I once was a person who read books based solely on their titles. “Death Be Not Proud” was one that intrigued me at the tender age of 11, South Columbus Elementary School, the library, behind Mrs. Stevens’ (formerly Mrs. Fuller, but she decided to get married, which I never understood why that necessitated her name changing, she was the same lovely, gentle woman, even after the yucky man) black and antiqued gold rocking chair. That’s where it sat – THE book. It was perched on the shelf, faced out, Robby Benson’s piercing blue eyes shrouded beneath his thick mane of raven hair. I reached for the book because of the title, not because of the eye candy on its cover (at the age of 11, boys were just medieval torture devices). I was intrigued by the words in the title, they piqued an interest in me that persists today – my own mortality.
“Death Be Not Proud.” Stark. Commanding. The story of a young man living. Most thought the story was about a dying young man, but in my young, simpler mind…this man was living. We all die a little every day. I knew this already, at 11, and I wasn’t a necessarily morbid or morose child, I was just a child who dealt in facts. I cannot change facts so I have rarely raged against hard, uncontroverted facts. Some might argue this is me at 52, romanticizing my youth, siting that I raised holy hell and all 9 gates thereto, when I was sent to bed at 8:00 in the evening during the hot and humid Saturday in the summer while the sun was still fairly high on the horizon so that I could rise at what seemed like dawn on Sundays for CCD class. BUT…bedtime is NOT a fact, it is a situation. My parents may have sent me to bed at 8:00 but I would not sleep until *gasp* at least 8:20! But death…death is going to come to pass, regardless. As Jim Morrison once said “No one here gets out alive” and that is another fact that will come to pass for us all, whether gnashing of the teeth occurs or not.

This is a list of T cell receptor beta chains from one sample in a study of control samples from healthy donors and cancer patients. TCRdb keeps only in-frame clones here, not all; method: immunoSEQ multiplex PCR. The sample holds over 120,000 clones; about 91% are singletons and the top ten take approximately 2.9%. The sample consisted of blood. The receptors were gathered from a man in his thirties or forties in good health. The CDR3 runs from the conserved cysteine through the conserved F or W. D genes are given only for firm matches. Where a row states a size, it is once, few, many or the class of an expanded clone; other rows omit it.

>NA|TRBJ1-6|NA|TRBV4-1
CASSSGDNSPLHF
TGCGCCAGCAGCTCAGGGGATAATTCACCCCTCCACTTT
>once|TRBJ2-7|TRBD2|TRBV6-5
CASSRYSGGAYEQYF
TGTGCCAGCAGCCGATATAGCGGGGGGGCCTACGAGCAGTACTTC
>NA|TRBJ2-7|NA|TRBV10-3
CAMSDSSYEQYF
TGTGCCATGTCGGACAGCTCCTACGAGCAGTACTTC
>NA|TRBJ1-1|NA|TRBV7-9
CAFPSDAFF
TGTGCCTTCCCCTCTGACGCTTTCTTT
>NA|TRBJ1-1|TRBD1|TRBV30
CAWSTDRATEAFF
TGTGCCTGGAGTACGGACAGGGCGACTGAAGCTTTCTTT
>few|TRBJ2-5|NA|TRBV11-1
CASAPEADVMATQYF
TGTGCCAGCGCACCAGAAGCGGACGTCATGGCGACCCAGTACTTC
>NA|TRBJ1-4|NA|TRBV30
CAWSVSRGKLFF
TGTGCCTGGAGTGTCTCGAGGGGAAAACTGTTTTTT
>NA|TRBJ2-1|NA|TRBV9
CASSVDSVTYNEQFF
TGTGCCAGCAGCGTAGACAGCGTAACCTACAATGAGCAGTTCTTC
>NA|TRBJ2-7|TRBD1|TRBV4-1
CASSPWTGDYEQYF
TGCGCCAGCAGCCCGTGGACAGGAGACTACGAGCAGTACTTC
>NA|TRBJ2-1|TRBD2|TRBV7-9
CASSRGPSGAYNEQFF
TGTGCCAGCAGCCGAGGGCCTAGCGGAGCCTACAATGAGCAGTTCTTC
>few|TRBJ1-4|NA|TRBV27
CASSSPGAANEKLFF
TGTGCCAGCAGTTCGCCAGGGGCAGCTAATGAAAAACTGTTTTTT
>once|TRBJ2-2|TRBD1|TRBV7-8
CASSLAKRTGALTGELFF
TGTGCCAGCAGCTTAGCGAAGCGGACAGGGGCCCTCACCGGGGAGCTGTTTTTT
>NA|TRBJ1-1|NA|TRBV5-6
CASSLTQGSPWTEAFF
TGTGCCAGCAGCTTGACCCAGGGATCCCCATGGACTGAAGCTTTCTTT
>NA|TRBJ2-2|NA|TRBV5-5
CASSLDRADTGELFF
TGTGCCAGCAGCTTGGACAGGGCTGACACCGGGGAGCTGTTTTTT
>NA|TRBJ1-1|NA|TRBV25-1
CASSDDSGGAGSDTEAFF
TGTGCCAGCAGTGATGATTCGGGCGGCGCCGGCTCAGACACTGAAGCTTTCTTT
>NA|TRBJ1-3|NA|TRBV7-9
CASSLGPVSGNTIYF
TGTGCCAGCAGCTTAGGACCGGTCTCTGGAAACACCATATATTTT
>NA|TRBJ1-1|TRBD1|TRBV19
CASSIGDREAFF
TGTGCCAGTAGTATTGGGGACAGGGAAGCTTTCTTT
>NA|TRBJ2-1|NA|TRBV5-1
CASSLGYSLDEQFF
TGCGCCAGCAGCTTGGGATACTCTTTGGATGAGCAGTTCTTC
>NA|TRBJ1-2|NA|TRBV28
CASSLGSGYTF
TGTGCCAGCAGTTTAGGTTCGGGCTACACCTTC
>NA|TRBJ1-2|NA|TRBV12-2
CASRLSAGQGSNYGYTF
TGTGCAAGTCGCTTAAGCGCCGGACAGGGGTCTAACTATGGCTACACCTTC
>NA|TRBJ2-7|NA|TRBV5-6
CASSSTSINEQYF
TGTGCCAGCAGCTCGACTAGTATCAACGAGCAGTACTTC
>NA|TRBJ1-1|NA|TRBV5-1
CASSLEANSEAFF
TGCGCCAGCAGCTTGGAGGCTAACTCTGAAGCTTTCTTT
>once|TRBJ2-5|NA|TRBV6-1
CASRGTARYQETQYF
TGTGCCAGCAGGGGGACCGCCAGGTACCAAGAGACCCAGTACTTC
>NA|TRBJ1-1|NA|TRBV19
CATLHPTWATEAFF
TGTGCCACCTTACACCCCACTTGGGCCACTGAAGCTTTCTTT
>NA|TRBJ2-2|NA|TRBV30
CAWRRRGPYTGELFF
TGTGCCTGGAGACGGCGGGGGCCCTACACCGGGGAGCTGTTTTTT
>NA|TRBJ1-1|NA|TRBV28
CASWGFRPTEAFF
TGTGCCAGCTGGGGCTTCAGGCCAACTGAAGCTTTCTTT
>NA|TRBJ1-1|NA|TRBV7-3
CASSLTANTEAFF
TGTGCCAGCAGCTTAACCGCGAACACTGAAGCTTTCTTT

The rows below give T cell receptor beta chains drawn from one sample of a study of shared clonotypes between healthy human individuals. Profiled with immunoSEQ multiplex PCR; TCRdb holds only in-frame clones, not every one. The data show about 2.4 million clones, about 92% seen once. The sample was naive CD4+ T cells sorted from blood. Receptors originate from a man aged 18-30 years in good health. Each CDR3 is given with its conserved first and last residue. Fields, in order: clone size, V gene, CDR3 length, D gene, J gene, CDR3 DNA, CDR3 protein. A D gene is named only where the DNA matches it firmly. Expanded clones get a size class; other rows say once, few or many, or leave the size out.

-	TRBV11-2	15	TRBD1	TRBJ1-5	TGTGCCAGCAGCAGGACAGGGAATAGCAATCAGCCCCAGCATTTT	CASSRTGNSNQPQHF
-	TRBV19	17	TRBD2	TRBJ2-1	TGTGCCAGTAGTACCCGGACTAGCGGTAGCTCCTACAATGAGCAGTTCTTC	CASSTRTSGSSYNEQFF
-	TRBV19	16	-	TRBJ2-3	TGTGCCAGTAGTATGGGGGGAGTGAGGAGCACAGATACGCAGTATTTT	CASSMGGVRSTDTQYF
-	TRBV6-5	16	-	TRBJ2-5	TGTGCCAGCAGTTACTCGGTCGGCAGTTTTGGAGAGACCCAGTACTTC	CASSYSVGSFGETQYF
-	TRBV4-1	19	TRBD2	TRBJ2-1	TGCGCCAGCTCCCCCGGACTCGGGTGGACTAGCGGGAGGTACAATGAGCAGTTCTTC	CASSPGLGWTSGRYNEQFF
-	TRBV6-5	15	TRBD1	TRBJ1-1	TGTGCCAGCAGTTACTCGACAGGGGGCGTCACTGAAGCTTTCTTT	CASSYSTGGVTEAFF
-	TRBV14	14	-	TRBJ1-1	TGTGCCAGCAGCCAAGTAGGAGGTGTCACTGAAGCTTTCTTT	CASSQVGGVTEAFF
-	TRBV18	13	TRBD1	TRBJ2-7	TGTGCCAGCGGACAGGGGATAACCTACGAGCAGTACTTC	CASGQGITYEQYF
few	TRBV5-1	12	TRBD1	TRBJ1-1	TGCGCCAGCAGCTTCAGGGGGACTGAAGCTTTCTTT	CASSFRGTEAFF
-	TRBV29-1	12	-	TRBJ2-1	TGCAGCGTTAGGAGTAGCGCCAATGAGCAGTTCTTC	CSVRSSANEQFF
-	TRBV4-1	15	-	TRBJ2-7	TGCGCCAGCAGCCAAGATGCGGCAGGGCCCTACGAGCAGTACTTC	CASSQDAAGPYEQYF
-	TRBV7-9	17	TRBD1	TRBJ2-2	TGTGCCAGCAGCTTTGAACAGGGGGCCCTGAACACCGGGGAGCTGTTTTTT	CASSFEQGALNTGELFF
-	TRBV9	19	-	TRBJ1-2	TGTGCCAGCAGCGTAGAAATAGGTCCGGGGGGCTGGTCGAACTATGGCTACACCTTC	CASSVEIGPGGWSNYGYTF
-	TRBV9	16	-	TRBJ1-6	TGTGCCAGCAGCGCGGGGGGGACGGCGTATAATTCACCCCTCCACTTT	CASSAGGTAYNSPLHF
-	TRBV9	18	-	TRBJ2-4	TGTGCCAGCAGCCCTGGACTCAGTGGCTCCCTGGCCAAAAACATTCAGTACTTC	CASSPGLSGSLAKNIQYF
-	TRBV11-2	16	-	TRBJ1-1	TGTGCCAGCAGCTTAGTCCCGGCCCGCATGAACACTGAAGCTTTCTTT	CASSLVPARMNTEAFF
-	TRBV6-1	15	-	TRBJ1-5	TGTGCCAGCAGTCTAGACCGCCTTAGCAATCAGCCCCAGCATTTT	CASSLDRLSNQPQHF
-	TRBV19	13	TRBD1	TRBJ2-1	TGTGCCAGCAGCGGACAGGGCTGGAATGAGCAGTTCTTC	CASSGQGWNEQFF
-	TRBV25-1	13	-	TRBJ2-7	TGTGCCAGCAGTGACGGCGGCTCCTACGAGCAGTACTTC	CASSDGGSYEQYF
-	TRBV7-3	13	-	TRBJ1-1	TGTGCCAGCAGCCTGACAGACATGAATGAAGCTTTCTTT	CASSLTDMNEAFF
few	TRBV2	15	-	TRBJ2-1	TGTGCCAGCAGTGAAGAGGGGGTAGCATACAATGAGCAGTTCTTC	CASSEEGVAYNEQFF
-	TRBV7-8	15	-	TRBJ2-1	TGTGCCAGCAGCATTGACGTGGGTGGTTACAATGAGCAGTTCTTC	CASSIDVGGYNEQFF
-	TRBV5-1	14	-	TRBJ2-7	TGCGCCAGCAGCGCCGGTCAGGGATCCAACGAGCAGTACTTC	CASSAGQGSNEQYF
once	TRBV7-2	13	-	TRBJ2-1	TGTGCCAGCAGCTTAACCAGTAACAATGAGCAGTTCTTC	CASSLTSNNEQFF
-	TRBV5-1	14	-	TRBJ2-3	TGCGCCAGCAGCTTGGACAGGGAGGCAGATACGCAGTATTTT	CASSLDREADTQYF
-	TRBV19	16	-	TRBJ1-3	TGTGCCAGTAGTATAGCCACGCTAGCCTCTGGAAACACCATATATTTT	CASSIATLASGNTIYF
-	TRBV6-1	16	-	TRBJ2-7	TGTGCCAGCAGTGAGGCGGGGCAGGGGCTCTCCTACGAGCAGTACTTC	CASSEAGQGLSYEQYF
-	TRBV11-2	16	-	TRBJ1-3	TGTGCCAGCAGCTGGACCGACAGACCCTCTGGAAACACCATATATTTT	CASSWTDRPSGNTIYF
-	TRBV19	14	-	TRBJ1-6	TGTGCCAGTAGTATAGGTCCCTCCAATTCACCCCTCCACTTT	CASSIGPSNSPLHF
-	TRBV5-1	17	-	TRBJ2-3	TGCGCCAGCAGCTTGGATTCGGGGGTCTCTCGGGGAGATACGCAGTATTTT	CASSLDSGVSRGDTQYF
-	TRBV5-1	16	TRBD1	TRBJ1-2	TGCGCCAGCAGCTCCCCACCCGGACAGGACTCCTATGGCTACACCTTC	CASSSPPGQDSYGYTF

“Death Be Not Proud.” A statement. Perhaps a guide to living. Death is not to be proud or arrogant. It cannot “come” for us. It simply stands still at some preordained time in the future; one that we do not consciously know, and it waits as we interminably walk toward it. We picked death before we were ever even born, if you subscribe to Platonic Philosophy, which I do, then the lives we have chosen all have the same outcome – death. It is not in the dying that the moment of life should become precious…it is in the living, each and every precious moment of it, like a rare elixir, life should be tasted, savored and made sweeter by experiences that we consciously choose.
“Death Be Not Proud” because you will come to pass in time. We will all experience death. There is no avoiding death. But living…LIVING is the experience that some will avoid from the time they are born and in that avoidance lies all the deepest shame of humanity – a squandered, precious life.
Death Be Not Proud. I will not rage against you, but when my time is near, I will not run to you with arms wide open. Instead, I will live every moment of my life eliminating negative influences, savoring experiences, huddling the masses of the positive family and friends I have cultivated, and I will dance…twirling, perhaps tap dancing, and maybe even a little pirouette…because Death, I AM proud to have lived my life fully and deliberately.